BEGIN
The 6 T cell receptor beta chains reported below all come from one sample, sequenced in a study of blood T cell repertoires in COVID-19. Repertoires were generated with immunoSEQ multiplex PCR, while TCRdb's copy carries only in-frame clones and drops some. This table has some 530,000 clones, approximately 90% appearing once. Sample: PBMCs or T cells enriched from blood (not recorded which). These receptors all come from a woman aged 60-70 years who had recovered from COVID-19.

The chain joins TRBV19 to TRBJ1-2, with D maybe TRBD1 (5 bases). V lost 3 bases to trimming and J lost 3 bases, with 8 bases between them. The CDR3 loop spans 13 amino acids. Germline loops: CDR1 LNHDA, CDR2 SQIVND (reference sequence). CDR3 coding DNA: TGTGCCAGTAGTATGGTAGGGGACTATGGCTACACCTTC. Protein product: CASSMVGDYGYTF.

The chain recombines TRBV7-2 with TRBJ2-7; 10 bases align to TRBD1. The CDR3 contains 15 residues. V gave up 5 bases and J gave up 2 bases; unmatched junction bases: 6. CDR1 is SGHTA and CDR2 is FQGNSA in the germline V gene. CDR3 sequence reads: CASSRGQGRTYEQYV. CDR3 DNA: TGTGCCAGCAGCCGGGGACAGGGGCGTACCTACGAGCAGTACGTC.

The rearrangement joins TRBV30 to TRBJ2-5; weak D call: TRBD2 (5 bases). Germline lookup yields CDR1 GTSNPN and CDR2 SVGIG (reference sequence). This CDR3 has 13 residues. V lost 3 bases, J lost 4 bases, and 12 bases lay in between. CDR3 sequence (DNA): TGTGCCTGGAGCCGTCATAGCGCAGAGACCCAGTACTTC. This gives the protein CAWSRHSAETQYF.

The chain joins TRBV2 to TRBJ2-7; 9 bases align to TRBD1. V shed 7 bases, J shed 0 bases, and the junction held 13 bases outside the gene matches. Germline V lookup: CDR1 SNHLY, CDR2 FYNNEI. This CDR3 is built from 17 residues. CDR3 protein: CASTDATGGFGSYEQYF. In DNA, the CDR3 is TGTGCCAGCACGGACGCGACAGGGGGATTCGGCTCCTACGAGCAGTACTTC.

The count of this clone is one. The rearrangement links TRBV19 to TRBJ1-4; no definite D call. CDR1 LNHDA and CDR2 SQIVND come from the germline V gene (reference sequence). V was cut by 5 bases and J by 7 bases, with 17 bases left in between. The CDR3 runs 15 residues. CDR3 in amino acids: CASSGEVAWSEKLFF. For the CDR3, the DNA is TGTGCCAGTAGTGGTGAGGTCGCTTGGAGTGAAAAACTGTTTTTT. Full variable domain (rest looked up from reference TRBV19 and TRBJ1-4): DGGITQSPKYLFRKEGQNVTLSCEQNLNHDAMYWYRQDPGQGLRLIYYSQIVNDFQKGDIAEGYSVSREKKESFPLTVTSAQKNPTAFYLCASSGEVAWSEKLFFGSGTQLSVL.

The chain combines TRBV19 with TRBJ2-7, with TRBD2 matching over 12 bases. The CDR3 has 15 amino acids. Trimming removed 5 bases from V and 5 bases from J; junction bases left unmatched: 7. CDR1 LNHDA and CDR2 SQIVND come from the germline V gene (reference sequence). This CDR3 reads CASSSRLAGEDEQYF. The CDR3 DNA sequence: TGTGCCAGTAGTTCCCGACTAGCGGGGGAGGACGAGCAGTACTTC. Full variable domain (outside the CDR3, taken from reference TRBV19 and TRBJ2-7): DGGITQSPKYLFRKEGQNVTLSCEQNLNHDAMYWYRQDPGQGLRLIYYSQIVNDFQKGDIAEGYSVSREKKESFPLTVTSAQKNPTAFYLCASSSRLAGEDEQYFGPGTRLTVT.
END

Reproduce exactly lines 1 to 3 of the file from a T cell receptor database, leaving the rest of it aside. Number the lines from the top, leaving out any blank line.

The 6 T cell receptor beta chains reported below all come from one sample, sequenced in a study of blood T cell repertoires in COVID-19. Repertoires were generated with immunoSEQ multiplex PCR, while TCRdb's copy carries only in-frame clones and drops some. This table has some 530,000 clones, approximately 90% appearing once. Sample: PBMCs or T cells enriched from blood (not recorded which). These receptors all come from a woman aged 60-70 years who had recovered from COVID-19.

The chain joins TRBV19 to TRBJ1-2, with D maybe TRBD1 (5 bases). V lost 3 bases to trimming and J lost 3 bases, with 8 bases between them. The CDR3 loop spans 13 amino acids. Germline loops: CDR1 LNHDA, CDR2 SQIVND (reference sequence). CDR3 coding DNA: TGTGCCAGTAGTATGGTAGGGGACTATGGCTACACCTTC. Protein product: CASSMVGDYGYTF.

The chain recombines TRBV7-2 with TRBJ2-7; 10 bases align to TRBD1. The CDR3 contains 15 residues. V gave up 5 bases and J gave up 2 bases; unmatched junction bases: 6. CDR1 is SGHTA and CDR2 is FQGNSA in the germline V gene. CDR3 sequence reads: CASSRGQGRTYEQYV. CDR3 DNA: TGTGCCAGCAGCCGGGGACAGGGGCGTACCTACGAGCAGTACGTC.